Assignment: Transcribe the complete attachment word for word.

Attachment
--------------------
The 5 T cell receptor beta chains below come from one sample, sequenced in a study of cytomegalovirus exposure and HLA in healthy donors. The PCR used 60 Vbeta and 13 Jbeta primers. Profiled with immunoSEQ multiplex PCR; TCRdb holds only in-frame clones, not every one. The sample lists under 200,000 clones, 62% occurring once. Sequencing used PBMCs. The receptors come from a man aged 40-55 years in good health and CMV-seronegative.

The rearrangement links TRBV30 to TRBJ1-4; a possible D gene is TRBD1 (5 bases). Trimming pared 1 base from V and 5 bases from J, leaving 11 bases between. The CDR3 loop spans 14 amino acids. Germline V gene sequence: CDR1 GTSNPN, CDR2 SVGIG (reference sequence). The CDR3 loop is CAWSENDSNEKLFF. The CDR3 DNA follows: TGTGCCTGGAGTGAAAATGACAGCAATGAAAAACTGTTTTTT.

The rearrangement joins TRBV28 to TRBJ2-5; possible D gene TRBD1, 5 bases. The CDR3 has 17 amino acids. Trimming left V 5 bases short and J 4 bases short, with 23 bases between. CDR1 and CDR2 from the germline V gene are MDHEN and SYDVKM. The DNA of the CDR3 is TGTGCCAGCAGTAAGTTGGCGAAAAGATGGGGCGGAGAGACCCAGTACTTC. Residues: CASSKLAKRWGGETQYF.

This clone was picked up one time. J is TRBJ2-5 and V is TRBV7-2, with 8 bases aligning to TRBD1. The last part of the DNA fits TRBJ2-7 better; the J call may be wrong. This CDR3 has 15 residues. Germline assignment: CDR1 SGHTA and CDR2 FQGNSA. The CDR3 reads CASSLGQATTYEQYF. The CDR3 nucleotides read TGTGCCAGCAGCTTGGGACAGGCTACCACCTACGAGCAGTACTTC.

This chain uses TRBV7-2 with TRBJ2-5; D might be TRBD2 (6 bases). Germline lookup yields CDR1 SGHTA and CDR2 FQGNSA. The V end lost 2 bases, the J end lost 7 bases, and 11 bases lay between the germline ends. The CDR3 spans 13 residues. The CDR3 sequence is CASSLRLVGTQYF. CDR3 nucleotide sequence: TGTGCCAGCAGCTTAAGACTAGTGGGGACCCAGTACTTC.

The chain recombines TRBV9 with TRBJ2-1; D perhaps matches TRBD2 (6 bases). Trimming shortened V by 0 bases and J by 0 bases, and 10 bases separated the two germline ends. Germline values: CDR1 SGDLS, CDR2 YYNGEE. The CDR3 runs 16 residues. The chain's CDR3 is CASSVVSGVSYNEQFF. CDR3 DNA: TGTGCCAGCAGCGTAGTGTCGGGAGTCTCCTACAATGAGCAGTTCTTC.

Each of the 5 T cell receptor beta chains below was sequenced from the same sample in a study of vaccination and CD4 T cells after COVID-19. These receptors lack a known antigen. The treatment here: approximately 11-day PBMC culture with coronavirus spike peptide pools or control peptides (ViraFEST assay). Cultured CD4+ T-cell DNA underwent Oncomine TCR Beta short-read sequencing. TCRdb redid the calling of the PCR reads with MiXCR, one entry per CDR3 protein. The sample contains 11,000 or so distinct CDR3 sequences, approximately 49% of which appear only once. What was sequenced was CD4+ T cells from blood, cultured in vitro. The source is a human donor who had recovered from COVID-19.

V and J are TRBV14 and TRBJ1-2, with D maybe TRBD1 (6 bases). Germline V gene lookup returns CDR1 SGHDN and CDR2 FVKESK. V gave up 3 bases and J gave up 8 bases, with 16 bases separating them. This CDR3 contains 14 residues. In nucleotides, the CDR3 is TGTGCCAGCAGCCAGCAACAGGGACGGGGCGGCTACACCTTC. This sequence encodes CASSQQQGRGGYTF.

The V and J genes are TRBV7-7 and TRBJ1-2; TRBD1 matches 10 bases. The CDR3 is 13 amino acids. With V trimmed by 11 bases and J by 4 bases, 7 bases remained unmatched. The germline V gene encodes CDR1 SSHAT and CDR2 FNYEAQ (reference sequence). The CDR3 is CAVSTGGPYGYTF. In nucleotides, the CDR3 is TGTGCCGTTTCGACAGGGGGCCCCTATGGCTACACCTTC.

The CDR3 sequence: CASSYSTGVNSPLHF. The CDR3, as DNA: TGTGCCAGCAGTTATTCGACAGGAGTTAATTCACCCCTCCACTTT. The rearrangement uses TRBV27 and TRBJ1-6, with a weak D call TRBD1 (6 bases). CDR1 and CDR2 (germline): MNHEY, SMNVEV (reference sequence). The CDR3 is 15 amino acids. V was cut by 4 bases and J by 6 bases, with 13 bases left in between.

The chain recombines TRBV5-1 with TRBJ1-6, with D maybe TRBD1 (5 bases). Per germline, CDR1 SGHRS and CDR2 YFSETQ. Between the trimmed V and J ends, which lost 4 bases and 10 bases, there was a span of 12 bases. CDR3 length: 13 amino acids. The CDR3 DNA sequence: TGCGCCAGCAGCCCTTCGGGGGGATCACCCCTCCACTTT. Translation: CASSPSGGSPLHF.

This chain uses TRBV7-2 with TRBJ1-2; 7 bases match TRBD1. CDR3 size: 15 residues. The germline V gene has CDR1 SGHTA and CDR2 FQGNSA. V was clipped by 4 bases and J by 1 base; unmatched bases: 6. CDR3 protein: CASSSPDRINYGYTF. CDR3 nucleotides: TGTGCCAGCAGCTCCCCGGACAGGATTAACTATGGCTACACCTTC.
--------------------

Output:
The 5 T cell receptor beta chains below come from one sample, sequenced in a study of cytomegalovirus exposure and HLA in healthy donors. The PCR used 60 Vbeta and 13 Jbeta primers. Profiled with immunoSEQ multiplex PCR; TCRdb holds only in-frame clones, not every one. The sample lists under 200,000 clones, 62% occurring once. Sequencing used PBMCs. The receptors come from a man aged 40-55 years in good health and CMV-seronegative.

The rearrangement links TRBV30 to TRBJ1-4; a possible D gene is TRBD1 (5 bases). Trimming pared 1 base from V and 5 bases from J, leaving 11 bases between. The CDR3 loop spans 14 amino acids. Germline V gene sequence: CDR1 GTSNPN, CDR2 SVGIG (reference sequence). The CDR3 loop is CAWSENDSNEKLFF. The CDR3 DNA follows: TGTGCCTGGAGTGAAAATGACAGCAATGAAAAACTGTTTTTT.

The rearrangement joins TRBV28 to TRBJ2-5; possible D gene TRBD1, 5 bases. The CDR3 has 17 amino acids. Trimming left V 5 bases short and J 4 bases short, with 23 bases between. CDR1 and CDR2 from the germline V gene are MDHEN and SYDVKM. The DNA of the CDR3 is TGTGCCAGCAGTAAGTTGGCGAAAAGATGGGGCGGAGAGACCCAGTACTTC. Residues: CASSKLAKRWGGETQYF.

This clone was picked up one time. J is TRBJ2-5 and V is TRBV7-2, with 8 bases aligning to TRBD1. The last part of the DNA fits TRBJ2-7 better; the J call may be wrong. This CDR3 has 15 residues. Germline assignment: CDR1 SGHTA and CDR2 FQGNSA. The CDR3 reads CASSLGQATTYEQYF. The CDR3 nucleotides read TGTGCCAGCAGCTTGGGACAGGCTACCACCTACGAGCAGTACTTC.

This chain uses TRBV7-2 with TRBJ2-5; D might be TRBD2 (6 bases). Germline lookup yields CDR1 SGHTA and CDR2 FQGNSA. The V end lost 2 bases, the J end lost 7 bases, and 11 bases lay between the germline ends. The CDR3 spans 13 residues. The CDR3 sequence is CASSLRLVGTQYF. CDR3 nucleotide sequence: TGTGCCAGCAGCTTAAGACTAGTGGGGACCCAGTACTTC.

The chain recombines TRBV9 with TRBJ2-1; D perhaps matches TRBD2 (6 bases). Trimming shortened V by 0 bases and J by 0 bases, and 10 bases separated the two germline ends. Germline values: CDR1 SGDLS, CDR2 YYNGEE. The CDR3 runs 16 residues. The chain's CDR3 is CASSVVSGVSYNEQFF. CDR3 DNA: TGTGCCAGCAGCGTAGTGTCGGGAGTCTCCTACAATGAGCAGTTCTTC.

Each of the 5 T cell receptor beta chains below was sequenced from the same sample in a study of vaccination and CD4 T cells after COVID-19. These receptors lack a known antigen. The treatment here: approximately 11-day PBMC culture with coronavirus spike peptide pools or control peptides (ViraFEST assay). Cultured CD4+ T-cell DNA underwent Oncomine TCR Beta short-read sequencing. TCRdb redid the calling of the PCR reads with MiXCR, one entry per CDR3 protein. The sample contains 11,000 or so distinct CDR3 sequences, approximately 49% of which appear only once. What was sequenced was CD4+ T cells from blood, cultured in vitro. The source is a human donor who had recovered from COVID-19.

V and J are TRBV14 and TRBJ1-2, with D maybe TRBD1 (6 bases). Germline V gene lookup returns CDR1 SGHDN and CDR2 FVKESK. V gave up 3 bases and J gave up 8 bases, with 16 bases separating them. This CDR3 contains 14 residues. In nucleotides, the CDR3 is TGTGCCAGCAGCCAGCAACAGGGACGGGGCGGCTACACCTTC. This sequence encodes CASSQQQGRGGYTF.

The V and J genes are TRBV7-7 and TRBJ1-2; TRBD1 matches 10 bases. The CDR3 is 13 amino acids. With V trimmed by 11 bases and J by 4 bases, 7 bases remained unmatched. The germline V gene encodes CDR1 SSHAT and CDR2 FNYEAQ (reference sequence). The CDR3 is CAVSTGGPYGYTF. In nucleotides, the CDR3 is TGTGCCGTTTCGACAGGGGGCCCCTATGGCTACACCTTC.

The CDR3 sequence: CASSYSTGVNSPLHF. The CDR3, as DNA: TGTGCCAGCAGTTATTCGACAGGAGTTAATTCACCCCTCCACTTT. The rearrangement uses TRBV27 and TRBJ1-6, with a weak D call TRBD1 (6 bases). CDR1 and CDR2 (germline): MNHEY, SMNVEV (reference sequence). The CDR3 is 15 amino acids. V was cut by 4 bases and J by 6 bases, with 13 bases left in between.

The chain recombines TRBV5-1 with TRBJ1-6, with D maybe TRBD1 (5 bases). Per germline, CDR1 SGHRS and CDR2 YFSETQ. Between the trimmed V and J ends, which lost 4 bases and 10 bases, there was a span of 12 bases. CDR3 length: 13 amino acids. The CDR3 DNA sequence: TGCGCCAGCAGCCCTTCGGGGGGATCACCCCTCCACTTT. Translation: CASSPSGGSPLHF.

This chain uses TRBV7-2 with TRBJ1-2; 7 bases match TRBD1. CDR3 size: 15 residues. The germline V gene has CDR1 SGHTA and CDR2 FQGNSA. V was clipped by 4 bases and J by 1 base; unmatched bases: 6. CDR3 protein: CASSSPDRINYGYTF. CDR3 nucleotides: TGTGCCAGCAGCTCCCCGGACAGGATTAACTATGGCTACACCTTC.